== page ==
Selecting the correct line spacing


The legibility of text is not only determined by the font used; line spacing also plays an important role. As in the case of printed text, the skilled web designer will not leave a parameter as significant as this to whims of the automatic presets of the browser, but will select the required spacing manually. Below you will find a few tips on line spacing.

Line spacing is not a factor that is self-contained but which must always be considered in connection with font size and line length. It is essential to ensure that readers do not become disorientated and can readily find the following line. This means that there are two simple rules that should always be observed. Short lines can be placed closer together than longer lines. Where there are only a few lines, as in headings, the line spacing can be smaller than in texts that stretch over many lines.


Figure 1: Font size/Line spacing in the case of a headline: 33/34 points
Font size/Line spacing in the case of continuous text: 16/22 points
Headline and continuous text are both readily legible; as can be seen, the headline requires far less space between lines than the continuous text.


And, of course, you cannot simply increase line spacing at will because once a certain point is reached, the lines will tend to become disconnected and will no longer be naturally perceived as an integrated single text, meaning that it will not be possible to readily read the text.


Figure 2: This text is identical in terms of wording and font size with the text in Figure 1 but because there is too much space between lines, the text is disrupted and not readily legible.


Although designers will ultimately depend on their experience and feel for what is right to determine how lines are spaced, there are a few basic guidelines that you can follow that will help you space lines correctly. In general, lines extending to 50–80 characters are considered to be readily legible. In flexible web page situations online, it is thus advisable to ensure that your lines do not exceed more than 90 characters in length. You can find tips on how to control line length in web designs in our article Clearance and white space.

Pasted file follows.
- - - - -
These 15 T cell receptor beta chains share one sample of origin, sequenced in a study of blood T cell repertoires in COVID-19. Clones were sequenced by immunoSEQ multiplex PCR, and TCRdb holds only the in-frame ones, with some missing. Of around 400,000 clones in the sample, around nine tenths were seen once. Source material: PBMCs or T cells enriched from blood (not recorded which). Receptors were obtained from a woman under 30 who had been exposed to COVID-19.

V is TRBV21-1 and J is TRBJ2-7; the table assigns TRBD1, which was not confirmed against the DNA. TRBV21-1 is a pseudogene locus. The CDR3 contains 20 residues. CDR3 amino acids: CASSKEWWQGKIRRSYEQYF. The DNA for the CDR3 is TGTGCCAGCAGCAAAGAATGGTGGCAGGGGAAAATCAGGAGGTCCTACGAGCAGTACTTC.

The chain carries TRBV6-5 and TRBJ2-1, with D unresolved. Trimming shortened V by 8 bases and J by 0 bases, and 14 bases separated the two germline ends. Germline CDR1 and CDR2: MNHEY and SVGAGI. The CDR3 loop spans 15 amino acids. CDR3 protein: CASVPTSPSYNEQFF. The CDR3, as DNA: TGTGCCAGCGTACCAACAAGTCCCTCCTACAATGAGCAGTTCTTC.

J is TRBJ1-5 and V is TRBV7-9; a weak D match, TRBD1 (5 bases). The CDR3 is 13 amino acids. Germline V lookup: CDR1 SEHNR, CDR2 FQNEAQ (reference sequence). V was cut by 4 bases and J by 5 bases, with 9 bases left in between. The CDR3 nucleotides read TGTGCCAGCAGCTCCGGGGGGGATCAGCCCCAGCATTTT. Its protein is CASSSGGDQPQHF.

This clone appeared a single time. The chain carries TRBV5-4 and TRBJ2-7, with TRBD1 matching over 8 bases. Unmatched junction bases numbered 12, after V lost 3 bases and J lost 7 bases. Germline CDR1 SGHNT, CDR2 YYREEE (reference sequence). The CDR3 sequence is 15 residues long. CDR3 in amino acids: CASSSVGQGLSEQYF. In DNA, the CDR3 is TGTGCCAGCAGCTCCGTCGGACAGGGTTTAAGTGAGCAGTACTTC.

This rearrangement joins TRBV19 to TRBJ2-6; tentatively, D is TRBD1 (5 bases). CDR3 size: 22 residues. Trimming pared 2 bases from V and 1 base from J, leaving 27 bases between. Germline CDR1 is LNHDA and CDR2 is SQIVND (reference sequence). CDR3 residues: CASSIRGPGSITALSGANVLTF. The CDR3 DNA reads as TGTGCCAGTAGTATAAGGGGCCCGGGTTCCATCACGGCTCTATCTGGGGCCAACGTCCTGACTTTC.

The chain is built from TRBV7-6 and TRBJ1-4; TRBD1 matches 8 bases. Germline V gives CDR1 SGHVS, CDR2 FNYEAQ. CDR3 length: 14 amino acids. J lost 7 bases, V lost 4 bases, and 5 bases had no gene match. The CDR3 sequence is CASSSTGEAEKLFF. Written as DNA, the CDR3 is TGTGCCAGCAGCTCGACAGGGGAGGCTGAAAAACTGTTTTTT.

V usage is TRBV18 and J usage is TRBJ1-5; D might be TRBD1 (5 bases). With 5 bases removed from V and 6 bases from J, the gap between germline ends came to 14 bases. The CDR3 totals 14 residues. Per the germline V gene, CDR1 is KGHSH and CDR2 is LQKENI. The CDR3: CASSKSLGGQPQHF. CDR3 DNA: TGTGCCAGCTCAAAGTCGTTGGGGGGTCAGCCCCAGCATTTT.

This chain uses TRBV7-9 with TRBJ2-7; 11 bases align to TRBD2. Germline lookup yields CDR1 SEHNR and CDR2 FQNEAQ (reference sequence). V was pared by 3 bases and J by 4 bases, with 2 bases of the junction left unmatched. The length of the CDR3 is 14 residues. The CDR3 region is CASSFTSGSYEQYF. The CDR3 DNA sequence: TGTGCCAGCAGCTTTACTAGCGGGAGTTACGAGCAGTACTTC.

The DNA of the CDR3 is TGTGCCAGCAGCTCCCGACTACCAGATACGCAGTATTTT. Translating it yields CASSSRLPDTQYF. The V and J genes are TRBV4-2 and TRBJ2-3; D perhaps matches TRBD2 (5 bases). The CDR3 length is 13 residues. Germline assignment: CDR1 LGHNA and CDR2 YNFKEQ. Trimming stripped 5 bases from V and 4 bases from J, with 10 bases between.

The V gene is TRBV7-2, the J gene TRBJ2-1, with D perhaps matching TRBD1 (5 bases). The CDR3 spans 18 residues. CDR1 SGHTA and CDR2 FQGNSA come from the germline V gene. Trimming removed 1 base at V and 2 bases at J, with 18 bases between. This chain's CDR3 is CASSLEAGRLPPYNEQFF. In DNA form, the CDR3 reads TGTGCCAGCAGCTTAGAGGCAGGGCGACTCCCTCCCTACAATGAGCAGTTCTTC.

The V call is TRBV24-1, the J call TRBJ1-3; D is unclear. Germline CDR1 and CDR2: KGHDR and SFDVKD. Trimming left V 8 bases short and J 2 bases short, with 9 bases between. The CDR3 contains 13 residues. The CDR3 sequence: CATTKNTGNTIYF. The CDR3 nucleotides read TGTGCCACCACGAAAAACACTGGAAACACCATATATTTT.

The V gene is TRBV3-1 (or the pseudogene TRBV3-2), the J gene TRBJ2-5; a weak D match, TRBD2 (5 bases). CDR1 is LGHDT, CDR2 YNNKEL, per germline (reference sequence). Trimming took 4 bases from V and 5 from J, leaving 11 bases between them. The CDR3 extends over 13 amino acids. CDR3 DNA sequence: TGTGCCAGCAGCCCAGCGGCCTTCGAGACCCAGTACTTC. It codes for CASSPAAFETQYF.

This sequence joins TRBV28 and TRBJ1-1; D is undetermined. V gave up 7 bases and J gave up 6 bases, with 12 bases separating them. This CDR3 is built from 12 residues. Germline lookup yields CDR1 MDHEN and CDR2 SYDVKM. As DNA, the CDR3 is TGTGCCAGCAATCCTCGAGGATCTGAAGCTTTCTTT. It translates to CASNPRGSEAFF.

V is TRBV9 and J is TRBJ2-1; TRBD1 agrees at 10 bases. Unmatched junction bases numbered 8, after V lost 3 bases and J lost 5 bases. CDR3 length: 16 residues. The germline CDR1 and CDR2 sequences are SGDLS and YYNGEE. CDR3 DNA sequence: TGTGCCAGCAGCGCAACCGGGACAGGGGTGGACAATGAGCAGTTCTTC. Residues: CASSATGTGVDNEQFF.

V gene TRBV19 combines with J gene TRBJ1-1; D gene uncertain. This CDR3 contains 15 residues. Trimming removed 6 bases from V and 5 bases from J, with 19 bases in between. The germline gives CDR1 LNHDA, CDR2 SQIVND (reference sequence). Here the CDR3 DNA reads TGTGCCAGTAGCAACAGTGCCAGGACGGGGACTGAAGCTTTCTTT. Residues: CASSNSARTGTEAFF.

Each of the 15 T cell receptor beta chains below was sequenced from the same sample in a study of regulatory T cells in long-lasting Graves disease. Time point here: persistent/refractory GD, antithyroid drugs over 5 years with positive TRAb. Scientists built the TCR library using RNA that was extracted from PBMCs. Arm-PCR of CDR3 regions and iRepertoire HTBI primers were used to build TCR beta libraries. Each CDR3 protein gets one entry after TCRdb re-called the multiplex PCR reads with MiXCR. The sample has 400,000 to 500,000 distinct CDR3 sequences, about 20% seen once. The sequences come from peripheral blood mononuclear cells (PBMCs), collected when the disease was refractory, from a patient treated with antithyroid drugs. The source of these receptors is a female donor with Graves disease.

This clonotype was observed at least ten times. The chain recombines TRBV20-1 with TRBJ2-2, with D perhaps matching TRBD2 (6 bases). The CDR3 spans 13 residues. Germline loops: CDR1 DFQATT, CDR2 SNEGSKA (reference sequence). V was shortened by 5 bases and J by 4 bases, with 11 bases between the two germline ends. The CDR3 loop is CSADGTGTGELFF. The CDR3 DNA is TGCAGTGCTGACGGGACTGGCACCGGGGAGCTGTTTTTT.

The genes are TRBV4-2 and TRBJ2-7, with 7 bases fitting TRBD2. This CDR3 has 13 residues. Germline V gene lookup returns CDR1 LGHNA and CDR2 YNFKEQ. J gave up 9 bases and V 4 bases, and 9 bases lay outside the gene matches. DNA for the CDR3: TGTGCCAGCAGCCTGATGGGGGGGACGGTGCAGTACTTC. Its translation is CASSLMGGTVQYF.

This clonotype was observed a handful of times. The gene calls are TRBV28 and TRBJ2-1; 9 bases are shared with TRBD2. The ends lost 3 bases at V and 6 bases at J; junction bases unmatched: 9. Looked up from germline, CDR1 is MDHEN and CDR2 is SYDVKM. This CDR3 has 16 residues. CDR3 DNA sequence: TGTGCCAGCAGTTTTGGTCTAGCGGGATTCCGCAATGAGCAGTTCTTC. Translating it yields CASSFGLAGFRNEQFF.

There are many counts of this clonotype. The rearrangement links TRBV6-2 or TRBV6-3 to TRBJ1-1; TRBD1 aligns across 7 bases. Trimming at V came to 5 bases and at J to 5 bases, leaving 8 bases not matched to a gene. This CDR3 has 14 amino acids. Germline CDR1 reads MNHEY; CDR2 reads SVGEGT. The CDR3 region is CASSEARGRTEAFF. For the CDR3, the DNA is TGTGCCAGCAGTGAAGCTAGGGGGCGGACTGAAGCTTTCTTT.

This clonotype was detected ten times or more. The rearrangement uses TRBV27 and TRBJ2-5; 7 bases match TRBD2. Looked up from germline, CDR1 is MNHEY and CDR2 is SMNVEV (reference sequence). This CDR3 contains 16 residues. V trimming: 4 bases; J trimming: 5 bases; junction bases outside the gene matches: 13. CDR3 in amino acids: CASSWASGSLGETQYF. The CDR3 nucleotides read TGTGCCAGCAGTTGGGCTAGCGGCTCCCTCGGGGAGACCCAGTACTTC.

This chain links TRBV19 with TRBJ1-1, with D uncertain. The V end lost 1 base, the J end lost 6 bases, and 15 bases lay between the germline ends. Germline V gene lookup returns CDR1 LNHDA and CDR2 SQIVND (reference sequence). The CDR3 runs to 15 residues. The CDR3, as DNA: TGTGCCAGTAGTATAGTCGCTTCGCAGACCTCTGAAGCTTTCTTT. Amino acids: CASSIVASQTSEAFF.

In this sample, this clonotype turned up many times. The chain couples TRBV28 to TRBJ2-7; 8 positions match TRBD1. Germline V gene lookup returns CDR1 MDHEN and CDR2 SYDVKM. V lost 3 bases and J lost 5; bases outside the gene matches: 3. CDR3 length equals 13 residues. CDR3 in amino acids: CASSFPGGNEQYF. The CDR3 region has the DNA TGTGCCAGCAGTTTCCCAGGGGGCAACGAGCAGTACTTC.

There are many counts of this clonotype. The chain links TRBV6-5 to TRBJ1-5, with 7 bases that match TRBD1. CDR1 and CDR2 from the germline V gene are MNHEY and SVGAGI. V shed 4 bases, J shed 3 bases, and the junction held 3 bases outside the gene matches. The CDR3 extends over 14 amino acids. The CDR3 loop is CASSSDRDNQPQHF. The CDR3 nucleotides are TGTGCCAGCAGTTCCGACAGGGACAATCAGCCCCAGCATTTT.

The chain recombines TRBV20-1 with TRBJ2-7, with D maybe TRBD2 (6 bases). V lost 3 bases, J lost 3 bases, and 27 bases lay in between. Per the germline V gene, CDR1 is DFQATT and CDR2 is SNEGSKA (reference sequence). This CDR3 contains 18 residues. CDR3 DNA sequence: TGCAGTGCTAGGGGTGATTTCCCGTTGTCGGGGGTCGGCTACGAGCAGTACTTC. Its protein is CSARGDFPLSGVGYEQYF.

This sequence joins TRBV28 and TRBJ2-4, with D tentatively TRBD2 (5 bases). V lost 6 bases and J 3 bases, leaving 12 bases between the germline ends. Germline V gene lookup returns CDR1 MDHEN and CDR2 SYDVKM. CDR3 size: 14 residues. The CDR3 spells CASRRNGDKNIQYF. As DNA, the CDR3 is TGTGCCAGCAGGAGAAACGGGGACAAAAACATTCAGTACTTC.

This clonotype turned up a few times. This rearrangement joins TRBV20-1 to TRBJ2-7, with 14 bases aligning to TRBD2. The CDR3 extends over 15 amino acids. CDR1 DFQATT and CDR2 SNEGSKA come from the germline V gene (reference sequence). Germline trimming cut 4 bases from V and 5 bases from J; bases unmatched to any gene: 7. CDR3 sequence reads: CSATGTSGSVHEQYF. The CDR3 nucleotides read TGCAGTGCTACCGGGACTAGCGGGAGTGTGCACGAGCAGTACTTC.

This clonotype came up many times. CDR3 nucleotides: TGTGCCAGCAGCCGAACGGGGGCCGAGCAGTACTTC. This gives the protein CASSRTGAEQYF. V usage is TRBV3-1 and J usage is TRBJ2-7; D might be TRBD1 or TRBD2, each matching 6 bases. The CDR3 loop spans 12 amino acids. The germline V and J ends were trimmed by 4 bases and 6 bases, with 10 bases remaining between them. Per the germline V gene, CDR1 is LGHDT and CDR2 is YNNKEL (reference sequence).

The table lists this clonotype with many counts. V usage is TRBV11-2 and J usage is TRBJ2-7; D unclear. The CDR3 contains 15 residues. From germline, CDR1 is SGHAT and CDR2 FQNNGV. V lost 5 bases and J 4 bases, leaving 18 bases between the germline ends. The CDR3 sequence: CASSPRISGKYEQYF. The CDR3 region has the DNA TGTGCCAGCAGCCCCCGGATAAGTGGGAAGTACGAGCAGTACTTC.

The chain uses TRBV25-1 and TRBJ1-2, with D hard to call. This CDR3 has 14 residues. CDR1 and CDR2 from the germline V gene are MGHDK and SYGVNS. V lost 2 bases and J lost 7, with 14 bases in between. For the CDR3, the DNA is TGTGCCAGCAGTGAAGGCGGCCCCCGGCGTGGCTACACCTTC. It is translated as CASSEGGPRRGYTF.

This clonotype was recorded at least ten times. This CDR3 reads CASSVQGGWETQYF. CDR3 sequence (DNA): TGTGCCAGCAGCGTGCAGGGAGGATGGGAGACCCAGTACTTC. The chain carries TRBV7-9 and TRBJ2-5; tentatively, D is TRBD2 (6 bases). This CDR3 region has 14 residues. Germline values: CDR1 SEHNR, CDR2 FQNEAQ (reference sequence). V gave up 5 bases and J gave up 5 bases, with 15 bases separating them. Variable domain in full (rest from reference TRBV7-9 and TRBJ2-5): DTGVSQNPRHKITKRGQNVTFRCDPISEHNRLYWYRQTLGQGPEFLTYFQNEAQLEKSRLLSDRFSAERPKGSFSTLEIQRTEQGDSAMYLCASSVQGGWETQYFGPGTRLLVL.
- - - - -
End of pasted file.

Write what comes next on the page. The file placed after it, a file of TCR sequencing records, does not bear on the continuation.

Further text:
As a rule of thumb, the spacing between lines in more extensive continuous texts should be twice that of the height of the uppercase letters. But as the height of the uppercase letters is not identical with the font point size, this is something you will need first to guesstimate. You can do this with relative ease with the help of the uppercase ‘H’; simply imagine two more ‘H’s extending below the first. The baseline of the next line should then be at least at the bottom of the third letter.

In headlines, the spacing can be much narrower; even descenders can be allowed to project into the following line; the only factors that really need to be considered are: does it look good and is it legible? It is always advisable to select the relative quantity ‘em’ to specify line spacing in CSS. This is a variable unit that is determined by font size. By selecting this, you will ensure that even if readers increase the text size in their browser, the correct relative line spacing will be retained.

In conclusion, here are a few recommendations on line spacing relative to the type of font being used. Serifs usually help readers stay on a line while reading, so that serif fonts generally require slightly less spacing between lines in contrast with sans serif fonts.


Figure 3: Both of these texts can be easily read; the upper paragraph has been set in the serif font Palatino eText: at a font size of 16 points it only requires line spacing of 22 points.
The lower paragraph has been set in the sans serif font Sinova at a font size of 16 points: this requires more generous line spacing of 24 points.


The x-height, i.e. the relative size of letters with ascenders, such as ‘h’ and ‘T’, in comparison with those without, such as ‘a’ and, of course, ‘ex, is also a factor that should be taken into account for line spacing. Fonts with a small x-height tend to have more space above most letters and this is perceived as additional line spacing. This means you can reduce spacing between lines somewhat when using such fonts. At the same time, however, because a large x-height has a positive influence on legibility, fonts with larger x-heights tend to be used online and these require slightly more space between lines.


Figure 4: The upper paragraph has been set in Stempel Garamond; this has a normal x-height and thus requires line spacing of 22 points if a font size of 16 points is used to guarantee good legibility.
The legibility of the paragraph under this is also good, but the Bookmania font used here has a relatively large x-height and thus needs line spacing of 24 points when a font size of 16 points is used.